The Renzi-Boschi referendum, named after Renzi and the Reform Minister Maria Elena Boschi, was meant by the government as a radical approach in ensuring stable majorities for present and future governments in a tightly run parliamentary format. The Senate would have been broken apart and the House of Deputies becomes the actual law-making body in the Parliament. This referendum also envisioned the simplification in the law-making process and planned to allow the House to pass laws and votes of “No Confidence” in the government. The legislative process was meant to be sped up since the House would be permitted to debate a bill sent from the cabinet of ministers within five days and vote on it in a maximum of 70 days. The reform also planned to reduce the number of senators from 315 to 100.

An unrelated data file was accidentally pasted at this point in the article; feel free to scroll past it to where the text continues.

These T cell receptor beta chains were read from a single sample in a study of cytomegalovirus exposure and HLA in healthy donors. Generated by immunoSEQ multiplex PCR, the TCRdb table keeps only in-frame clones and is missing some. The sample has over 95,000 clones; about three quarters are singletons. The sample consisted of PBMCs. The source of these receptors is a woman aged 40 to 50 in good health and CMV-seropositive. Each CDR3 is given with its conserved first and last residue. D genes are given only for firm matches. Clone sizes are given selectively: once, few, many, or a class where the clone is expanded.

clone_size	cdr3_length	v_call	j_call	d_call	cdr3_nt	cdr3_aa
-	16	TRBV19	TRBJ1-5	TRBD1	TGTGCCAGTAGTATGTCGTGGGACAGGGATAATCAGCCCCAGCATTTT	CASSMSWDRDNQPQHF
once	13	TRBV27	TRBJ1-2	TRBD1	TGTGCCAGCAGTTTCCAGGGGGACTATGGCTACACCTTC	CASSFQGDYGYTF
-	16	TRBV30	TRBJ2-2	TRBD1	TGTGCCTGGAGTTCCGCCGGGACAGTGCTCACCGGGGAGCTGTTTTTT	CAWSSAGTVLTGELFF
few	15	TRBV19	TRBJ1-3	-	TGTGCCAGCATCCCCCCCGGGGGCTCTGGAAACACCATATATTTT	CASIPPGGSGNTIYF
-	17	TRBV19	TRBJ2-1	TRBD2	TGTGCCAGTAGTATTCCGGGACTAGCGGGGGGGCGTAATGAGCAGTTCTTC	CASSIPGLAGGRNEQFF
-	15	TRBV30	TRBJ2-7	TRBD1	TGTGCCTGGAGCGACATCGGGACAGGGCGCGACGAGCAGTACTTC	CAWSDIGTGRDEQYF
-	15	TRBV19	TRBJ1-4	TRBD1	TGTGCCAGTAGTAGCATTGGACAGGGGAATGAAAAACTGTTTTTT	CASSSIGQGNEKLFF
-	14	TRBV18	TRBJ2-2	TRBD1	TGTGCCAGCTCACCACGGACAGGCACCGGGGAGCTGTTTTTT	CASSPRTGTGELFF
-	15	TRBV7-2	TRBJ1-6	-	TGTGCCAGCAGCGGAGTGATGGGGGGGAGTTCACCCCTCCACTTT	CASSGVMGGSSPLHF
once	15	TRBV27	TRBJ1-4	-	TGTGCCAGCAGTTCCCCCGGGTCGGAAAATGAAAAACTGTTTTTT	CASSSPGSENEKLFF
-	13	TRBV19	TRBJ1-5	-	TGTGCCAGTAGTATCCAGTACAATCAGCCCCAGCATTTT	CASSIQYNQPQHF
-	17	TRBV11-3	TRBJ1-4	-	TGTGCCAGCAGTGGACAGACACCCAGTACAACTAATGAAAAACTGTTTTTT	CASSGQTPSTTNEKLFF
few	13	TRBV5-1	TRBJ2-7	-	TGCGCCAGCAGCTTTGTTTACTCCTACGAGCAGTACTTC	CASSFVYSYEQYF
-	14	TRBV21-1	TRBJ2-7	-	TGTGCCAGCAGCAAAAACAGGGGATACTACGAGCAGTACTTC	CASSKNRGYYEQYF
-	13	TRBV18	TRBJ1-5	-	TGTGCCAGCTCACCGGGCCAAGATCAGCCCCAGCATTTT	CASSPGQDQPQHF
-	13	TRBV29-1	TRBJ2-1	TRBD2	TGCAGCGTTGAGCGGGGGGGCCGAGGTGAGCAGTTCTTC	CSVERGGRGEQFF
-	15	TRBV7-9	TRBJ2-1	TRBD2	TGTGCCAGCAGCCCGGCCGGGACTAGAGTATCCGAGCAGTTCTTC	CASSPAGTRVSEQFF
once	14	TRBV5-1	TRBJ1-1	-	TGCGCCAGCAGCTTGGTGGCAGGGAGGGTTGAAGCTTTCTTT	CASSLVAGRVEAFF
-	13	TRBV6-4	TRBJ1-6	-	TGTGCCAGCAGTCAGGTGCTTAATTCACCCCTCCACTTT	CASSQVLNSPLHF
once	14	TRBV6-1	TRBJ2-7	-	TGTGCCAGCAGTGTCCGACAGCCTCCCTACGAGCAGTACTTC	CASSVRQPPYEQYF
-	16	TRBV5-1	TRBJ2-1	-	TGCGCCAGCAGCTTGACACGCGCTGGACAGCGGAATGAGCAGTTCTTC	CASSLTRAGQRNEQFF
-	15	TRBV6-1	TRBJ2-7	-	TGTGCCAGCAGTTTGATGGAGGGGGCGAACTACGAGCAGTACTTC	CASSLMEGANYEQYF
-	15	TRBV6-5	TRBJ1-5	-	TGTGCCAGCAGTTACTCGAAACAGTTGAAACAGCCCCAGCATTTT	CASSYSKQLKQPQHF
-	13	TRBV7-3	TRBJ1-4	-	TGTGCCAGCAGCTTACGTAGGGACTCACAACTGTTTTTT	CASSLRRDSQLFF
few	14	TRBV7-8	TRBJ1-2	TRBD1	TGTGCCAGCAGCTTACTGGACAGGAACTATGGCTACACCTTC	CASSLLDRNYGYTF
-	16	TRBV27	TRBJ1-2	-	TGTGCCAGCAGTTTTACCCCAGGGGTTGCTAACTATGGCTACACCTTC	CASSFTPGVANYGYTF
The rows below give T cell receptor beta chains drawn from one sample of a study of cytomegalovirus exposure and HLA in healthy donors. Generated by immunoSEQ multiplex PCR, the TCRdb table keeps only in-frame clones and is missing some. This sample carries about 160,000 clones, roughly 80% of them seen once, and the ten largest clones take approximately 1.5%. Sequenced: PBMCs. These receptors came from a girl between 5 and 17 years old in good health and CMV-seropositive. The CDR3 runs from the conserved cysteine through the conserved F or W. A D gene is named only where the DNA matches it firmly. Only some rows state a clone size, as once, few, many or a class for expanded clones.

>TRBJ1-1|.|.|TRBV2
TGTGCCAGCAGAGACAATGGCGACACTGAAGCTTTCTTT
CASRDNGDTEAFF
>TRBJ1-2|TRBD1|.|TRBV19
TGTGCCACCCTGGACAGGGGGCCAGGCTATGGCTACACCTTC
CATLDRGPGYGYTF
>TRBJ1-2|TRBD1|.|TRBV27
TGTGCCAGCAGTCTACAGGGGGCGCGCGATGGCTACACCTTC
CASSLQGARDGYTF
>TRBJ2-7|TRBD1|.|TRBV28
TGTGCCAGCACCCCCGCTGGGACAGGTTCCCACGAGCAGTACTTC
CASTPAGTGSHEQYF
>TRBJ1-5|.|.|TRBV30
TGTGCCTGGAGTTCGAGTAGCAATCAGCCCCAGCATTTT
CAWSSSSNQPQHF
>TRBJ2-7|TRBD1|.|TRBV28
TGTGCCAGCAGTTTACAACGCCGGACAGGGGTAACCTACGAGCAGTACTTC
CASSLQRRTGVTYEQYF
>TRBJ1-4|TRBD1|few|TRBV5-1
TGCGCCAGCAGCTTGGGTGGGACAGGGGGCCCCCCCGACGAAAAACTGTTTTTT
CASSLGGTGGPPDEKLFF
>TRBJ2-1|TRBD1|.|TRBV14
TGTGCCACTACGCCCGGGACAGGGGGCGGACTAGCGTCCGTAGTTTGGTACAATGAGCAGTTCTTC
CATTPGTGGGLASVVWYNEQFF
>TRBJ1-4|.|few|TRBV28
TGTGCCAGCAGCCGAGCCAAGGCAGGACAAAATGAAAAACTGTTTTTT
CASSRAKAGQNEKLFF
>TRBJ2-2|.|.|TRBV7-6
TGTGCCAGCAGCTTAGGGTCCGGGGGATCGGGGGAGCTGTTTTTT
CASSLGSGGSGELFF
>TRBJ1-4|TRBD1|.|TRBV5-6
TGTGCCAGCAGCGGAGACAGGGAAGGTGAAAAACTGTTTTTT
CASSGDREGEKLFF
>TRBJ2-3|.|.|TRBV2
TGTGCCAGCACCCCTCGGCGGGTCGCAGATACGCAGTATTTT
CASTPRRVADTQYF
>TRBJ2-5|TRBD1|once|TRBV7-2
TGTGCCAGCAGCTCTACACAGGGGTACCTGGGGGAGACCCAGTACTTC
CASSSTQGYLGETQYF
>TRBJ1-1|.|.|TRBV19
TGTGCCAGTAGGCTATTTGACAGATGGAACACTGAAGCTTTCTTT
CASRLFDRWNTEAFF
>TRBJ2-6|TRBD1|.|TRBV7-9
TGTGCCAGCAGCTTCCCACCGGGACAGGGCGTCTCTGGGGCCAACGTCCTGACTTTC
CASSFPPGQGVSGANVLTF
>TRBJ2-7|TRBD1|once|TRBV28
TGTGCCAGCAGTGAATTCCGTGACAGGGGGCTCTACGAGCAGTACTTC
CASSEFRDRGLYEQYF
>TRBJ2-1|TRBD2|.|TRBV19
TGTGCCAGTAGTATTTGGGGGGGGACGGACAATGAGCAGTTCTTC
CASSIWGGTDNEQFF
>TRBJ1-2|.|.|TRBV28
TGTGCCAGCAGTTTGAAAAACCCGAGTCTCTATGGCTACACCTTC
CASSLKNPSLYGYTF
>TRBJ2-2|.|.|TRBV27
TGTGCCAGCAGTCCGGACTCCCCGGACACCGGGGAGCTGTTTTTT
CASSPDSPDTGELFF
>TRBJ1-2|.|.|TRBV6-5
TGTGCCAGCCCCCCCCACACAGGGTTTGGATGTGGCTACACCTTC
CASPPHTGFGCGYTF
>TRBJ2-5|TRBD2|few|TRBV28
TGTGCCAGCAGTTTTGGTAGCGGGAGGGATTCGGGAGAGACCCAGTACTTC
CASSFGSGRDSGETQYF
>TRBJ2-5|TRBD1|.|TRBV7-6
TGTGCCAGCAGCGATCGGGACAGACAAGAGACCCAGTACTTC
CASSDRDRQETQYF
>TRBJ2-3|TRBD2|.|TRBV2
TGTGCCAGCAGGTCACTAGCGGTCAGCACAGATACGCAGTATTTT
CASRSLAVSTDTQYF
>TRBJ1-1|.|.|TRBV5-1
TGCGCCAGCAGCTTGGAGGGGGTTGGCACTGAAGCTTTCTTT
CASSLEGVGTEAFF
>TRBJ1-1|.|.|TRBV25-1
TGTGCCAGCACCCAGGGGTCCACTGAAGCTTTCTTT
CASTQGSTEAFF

Those against the referendum saw it as taking away the constitutional right of government and abrogating democracy. Renzi and his supporters marketed it as streamlining government to make it faster and more responsive to new situations as they present themselves.

The “No” vote is a victory for the 5 Star Movement headed by the comedian turned political party leader Beppe Grillo. Grillo regards a “No” vote as a victory for the populist movement and an opportunity to have elections called next year. The 5 Start Movement’s anti-establishment agenda regards Renzi’s referendum as not radical enough. Renzi placed a huge bet on the referendum’s passage. Given his failure, he was forced to resign and the Italian President will be forced to call for elections for a new government in 2017.